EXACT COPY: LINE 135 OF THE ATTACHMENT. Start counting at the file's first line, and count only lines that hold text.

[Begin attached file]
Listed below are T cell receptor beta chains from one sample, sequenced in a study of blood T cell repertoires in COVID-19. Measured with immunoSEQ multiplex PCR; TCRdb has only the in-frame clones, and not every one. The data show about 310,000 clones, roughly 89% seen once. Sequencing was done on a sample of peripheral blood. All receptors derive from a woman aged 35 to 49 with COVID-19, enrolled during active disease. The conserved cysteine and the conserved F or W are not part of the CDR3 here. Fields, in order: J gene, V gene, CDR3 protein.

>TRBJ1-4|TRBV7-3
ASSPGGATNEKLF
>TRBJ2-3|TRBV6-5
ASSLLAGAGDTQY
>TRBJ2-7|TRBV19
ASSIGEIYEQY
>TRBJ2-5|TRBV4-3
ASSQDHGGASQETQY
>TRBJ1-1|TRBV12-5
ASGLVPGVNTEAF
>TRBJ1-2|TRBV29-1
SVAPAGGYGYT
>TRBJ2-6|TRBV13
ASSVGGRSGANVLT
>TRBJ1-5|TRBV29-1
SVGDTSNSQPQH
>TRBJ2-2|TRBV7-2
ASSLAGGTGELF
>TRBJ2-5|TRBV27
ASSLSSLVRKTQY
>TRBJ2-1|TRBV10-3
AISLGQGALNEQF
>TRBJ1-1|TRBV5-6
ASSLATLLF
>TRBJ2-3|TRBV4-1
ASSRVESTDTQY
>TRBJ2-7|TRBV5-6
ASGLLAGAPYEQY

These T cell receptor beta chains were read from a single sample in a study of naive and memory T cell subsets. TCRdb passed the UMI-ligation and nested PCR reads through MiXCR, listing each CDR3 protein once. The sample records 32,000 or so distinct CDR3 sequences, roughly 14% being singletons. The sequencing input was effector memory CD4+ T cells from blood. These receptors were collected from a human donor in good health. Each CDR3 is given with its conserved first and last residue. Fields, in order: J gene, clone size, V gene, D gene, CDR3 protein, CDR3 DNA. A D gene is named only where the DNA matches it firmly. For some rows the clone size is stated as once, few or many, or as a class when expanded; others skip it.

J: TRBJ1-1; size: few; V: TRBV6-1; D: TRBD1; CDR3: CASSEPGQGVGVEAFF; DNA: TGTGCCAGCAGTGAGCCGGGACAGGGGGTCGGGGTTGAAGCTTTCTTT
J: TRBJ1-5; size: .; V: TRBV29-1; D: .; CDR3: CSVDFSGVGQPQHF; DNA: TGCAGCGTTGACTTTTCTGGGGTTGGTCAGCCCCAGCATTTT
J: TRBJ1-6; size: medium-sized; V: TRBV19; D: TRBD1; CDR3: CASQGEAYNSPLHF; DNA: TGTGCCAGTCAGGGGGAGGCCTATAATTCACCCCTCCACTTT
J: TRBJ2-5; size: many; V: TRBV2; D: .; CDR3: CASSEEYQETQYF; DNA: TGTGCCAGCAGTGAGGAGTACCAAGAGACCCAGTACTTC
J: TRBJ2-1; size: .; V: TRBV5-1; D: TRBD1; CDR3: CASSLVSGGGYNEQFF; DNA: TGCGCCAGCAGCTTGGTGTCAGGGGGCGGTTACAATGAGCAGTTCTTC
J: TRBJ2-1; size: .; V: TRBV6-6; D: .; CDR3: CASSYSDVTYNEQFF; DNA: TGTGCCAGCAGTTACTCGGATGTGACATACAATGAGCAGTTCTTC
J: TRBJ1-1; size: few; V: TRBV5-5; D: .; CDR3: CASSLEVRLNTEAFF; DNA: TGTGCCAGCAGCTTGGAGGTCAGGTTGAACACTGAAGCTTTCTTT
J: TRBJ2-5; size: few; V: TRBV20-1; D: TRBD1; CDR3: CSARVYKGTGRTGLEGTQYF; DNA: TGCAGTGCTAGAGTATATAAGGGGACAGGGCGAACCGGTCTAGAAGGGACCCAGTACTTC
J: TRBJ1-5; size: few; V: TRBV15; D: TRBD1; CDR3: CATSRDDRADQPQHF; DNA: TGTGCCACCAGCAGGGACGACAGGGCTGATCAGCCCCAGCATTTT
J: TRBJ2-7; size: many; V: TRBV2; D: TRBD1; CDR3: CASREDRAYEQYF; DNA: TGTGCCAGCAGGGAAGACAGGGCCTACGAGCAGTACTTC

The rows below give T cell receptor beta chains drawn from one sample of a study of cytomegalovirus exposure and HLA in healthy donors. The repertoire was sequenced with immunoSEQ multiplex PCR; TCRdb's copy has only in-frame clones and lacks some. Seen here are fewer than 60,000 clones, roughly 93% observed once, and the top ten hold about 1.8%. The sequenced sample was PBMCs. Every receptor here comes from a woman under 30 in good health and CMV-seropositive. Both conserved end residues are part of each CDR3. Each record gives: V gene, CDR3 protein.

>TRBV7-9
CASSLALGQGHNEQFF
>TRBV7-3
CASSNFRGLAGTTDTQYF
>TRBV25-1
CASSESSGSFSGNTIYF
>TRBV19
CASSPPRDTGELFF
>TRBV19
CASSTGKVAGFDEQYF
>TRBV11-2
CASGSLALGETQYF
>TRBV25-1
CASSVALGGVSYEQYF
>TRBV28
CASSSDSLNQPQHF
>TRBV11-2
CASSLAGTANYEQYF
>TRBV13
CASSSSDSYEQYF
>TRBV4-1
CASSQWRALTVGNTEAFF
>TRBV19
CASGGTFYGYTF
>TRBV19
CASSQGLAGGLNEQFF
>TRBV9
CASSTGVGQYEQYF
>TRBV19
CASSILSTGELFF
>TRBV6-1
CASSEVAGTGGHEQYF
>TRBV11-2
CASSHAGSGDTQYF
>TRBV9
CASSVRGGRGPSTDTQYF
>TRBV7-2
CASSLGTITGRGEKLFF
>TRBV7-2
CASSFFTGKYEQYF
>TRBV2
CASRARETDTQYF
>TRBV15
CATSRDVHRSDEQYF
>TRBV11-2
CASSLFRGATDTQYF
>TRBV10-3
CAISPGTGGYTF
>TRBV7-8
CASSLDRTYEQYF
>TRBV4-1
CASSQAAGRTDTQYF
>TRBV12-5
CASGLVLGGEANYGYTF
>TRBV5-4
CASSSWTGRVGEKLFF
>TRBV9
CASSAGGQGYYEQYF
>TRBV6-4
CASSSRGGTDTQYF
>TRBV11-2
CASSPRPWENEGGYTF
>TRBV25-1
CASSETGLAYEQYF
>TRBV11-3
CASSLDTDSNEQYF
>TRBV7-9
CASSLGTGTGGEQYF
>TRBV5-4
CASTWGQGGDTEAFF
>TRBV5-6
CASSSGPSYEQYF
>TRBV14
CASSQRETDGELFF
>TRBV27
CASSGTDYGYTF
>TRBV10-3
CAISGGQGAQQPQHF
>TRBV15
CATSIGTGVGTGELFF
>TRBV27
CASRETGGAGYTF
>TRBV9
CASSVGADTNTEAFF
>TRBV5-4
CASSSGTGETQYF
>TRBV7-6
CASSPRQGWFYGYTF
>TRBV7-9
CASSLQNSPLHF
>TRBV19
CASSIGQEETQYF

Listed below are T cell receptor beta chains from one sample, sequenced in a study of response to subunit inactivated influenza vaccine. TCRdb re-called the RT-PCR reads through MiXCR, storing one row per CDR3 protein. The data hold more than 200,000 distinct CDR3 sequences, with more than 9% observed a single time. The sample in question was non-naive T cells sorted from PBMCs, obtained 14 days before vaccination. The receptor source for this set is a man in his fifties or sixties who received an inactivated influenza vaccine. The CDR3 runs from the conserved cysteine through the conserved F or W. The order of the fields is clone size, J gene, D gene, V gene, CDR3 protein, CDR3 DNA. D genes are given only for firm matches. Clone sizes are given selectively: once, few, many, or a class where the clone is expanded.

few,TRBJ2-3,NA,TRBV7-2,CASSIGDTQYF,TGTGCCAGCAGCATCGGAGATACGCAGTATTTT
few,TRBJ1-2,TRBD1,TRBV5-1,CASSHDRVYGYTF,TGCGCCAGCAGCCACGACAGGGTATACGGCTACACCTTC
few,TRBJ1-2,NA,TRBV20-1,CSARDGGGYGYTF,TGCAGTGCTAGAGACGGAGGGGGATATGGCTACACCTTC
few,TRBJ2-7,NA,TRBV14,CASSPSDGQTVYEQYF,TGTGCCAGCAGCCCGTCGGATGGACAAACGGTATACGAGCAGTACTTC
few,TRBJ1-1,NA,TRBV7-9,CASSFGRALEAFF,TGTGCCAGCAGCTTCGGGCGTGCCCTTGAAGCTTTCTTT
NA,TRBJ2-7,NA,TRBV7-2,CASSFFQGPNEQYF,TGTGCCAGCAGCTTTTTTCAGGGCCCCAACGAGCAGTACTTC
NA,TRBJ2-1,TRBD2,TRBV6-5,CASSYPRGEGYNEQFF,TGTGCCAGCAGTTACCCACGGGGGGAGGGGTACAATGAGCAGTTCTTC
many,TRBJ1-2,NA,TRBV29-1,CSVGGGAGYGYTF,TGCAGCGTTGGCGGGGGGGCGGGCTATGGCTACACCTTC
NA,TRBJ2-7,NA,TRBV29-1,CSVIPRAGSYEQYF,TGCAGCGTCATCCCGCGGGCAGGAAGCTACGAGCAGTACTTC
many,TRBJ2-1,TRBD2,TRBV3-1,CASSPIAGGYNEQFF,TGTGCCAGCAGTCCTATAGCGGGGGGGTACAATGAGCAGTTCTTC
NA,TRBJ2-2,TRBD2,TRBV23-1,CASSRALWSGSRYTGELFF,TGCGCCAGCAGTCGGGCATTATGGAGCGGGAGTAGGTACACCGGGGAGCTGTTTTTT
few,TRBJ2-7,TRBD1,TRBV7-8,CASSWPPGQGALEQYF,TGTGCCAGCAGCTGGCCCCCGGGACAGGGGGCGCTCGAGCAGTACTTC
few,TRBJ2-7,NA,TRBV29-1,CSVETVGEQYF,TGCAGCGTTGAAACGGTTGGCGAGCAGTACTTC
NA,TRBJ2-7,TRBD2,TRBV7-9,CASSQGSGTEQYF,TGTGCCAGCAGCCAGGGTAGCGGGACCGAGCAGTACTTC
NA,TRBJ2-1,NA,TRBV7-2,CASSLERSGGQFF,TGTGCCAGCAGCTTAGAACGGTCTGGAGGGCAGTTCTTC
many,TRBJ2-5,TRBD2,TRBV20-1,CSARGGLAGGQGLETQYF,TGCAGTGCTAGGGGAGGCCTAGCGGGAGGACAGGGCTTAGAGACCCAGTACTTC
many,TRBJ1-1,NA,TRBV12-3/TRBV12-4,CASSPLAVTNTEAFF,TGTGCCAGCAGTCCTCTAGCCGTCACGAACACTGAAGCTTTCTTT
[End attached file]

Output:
few,TRBJ2-3,NA,TRBV7-2,CASSIGDTQYF,TGTGCCAGCAGCATCGGAGATACGCAGTATTTT